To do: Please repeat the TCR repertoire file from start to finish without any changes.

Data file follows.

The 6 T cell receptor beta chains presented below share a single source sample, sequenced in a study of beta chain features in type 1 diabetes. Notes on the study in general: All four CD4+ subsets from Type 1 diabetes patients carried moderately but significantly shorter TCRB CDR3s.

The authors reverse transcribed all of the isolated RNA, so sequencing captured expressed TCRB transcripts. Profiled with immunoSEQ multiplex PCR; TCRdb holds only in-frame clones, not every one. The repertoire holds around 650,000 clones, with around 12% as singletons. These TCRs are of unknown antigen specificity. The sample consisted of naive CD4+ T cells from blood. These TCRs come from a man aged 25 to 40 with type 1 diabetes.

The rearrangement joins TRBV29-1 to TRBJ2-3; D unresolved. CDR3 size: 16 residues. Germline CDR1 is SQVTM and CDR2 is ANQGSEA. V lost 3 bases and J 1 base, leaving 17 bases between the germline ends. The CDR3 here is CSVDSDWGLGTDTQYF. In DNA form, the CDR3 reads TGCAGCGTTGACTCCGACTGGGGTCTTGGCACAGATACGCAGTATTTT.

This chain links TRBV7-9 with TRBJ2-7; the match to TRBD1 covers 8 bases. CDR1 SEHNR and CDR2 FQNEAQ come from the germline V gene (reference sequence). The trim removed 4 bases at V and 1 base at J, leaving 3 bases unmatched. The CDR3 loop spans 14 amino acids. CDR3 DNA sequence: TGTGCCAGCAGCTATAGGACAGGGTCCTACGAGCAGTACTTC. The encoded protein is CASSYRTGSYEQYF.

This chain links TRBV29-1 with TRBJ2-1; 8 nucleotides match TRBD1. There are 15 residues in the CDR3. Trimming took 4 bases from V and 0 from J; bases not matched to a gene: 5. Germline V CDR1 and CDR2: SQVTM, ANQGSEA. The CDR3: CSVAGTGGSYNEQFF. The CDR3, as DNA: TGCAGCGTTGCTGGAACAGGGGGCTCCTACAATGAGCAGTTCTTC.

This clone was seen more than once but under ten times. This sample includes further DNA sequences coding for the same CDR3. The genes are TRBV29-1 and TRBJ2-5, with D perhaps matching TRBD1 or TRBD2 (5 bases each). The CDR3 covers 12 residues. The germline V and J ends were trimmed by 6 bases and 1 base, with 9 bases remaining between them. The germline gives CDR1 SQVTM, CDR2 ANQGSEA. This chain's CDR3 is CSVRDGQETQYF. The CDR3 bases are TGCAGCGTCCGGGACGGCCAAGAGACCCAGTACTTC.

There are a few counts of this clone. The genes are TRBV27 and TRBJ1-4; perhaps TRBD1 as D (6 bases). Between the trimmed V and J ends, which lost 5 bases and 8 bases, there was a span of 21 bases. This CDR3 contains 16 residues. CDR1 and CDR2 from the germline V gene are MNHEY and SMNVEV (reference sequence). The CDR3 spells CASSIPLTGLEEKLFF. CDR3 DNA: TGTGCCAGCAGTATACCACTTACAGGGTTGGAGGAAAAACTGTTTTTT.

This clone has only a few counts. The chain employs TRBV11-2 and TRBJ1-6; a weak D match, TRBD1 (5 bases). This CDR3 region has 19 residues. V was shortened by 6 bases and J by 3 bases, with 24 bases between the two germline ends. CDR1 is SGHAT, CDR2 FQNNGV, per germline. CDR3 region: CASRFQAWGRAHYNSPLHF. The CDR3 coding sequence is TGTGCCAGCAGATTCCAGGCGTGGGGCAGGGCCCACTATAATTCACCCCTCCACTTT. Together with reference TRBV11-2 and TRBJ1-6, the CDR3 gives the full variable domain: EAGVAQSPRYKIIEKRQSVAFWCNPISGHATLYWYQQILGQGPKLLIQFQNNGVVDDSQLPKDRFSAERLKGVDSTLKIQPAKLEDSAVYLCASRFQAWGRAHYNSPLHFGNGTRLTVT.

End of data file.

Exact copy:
The 6 T cell receptor beta chains presented below share a single source sample, sequenced in a study of beta chain features in type 1 diabetes. Notes on the study in general: All four CD4+ subsets from Type 1 diabetes patients carried moderately but significantly shorter TCRB CDR3s.

The authors reverse transcribed all of the isolated RNA, so sequencing captured expressed TCRB transcripts. Profiled with immunoSEQ multiplex PCR; TCRdb holds only in-frame clones, not every one. The repertoire holds around 650,000 clones, with around 12% as singletons. These TCRs are of unknown antigen specificity. The sample consisted of naive CD4+ T cells from blood. These TCRs come from a man aged 25 to 40 with type 1 diabetes.

The rearrangement joins TRBV29-1 to TRBJ2-3; D unresolved. CDR3 size: 16 residues. Germline CDR1 is SQVTM and CDR2 is ANQGSEA. V lost 3 bases and J 1 base, leaving 17 bases between the germline ends. The CDR3 here is CSVDSDWGLGTDTQYF. In DNA form, the CDR3 reads TGCAGCGTTGACTCCGACTGGGGTCTTGGCACAGATACGCAGTATTTT.

This chain links TRBV7-9 with TRBJ2-7; the match to TRBD1 covers 8 bases. CDR1 SEHNR and CDR2 FQNEAQ come from the germline V gene (reference sequence). The trim removed 4 bases at V and 1 base at J, leaving 3 bases unmatched. The CDR3 loop spans 14 amino acids. CDR3 DNA sequence: TGTGCCAGCAGCTATAGGACAGGGTCCTACGAGCAGTACTTC. The encoded protein is CASSYRTGSYEQYF.

This chain links TRBV29-1 with TRBJ2-1; 8 nucleotides match TRBD1. There are 15 residues in the CDR3. Trimming took 4 bases from V and 0 from J; bases not matched to a gene: 5. Germline V CDR1 and CDR2: SQVTM, ANQGSEA. The CDR3: CSVAGTGGSYNEQFF. The CDR3, as DNA: TGCAGCGTTGCTGGAACAGGGGGCTCCTACAATGAGCAGTTCTTC.

This clone was seen more than once but under ten times. This sample includes further DNA sequences coding for the same CDR3. The genes are TRBV29-1 and TRBJ2-5, with D perhaps matching TRBD1 or TRBD2 (5 bases each). The CDR3 covers 12 residues. The germline V and J ends were trimmed by 6 bases and 1 base, with 9 bases remaining between them. The germline gives CDR1 SQVTM, CDR2 ANQGSEA. This chain's CDR3 is CSVRDGQETQYF. The CDR3 bases are TGCAGCGTCCGGGACGGCCAAGAGACCCAGTACTTC.

There are a few counts of this clone. The genes are TRBV27 and TRBJ1-4; perhaps TRBD1 as D (6 bases). Between the trimmed V and J ends, which lost 5 bases and 8 bases, there was a span of 21 bases. This CDR3 contains 16 residues. CDR1 and CDR2 from the germline V gene are MNHEY and SMNVEV (reference sequence). The CDR3 spells CASSIPLTGLEEKLFF. CDR3 DNA: TGTGCCAGCAGTATACCACTTACAGGGTTGGAGGAAAAACTGTTTTTT.

This clone has only a few counts. The chain employs TRBV11-2 and TRBJ1-6; a weak D match, TRBD1 (5 bases). This CDR3 region has 19 residues. V was shortened by 6 bases and J by 3 bases, with 24 bases between the two germline ends. CDR1 is SGHAT, CDR2 FQNNGV, per germline. CDR3 region: CASRFQAWGRAHYNSPLHF. The CDR3 coding sequence is TGTGCCAGCAGATTCCAGGCGTGGGGCAGGGCCCACTATAATTCACCCCTCCACTTT. Together with reference TRBV11-2 and TRBJ1-6, the CDR3 gives the full variable domain: EAGVAQSPRYKIIEKRQSVAFWCNPISGHATLYWYQQILGQGPKLLIQFQNNGVVDDSQLPKDRFSAERLKGVDSTLKIQPAKLEDSAVYLCASRFQAWGRAHYNSPLHFGNGTRLTVT.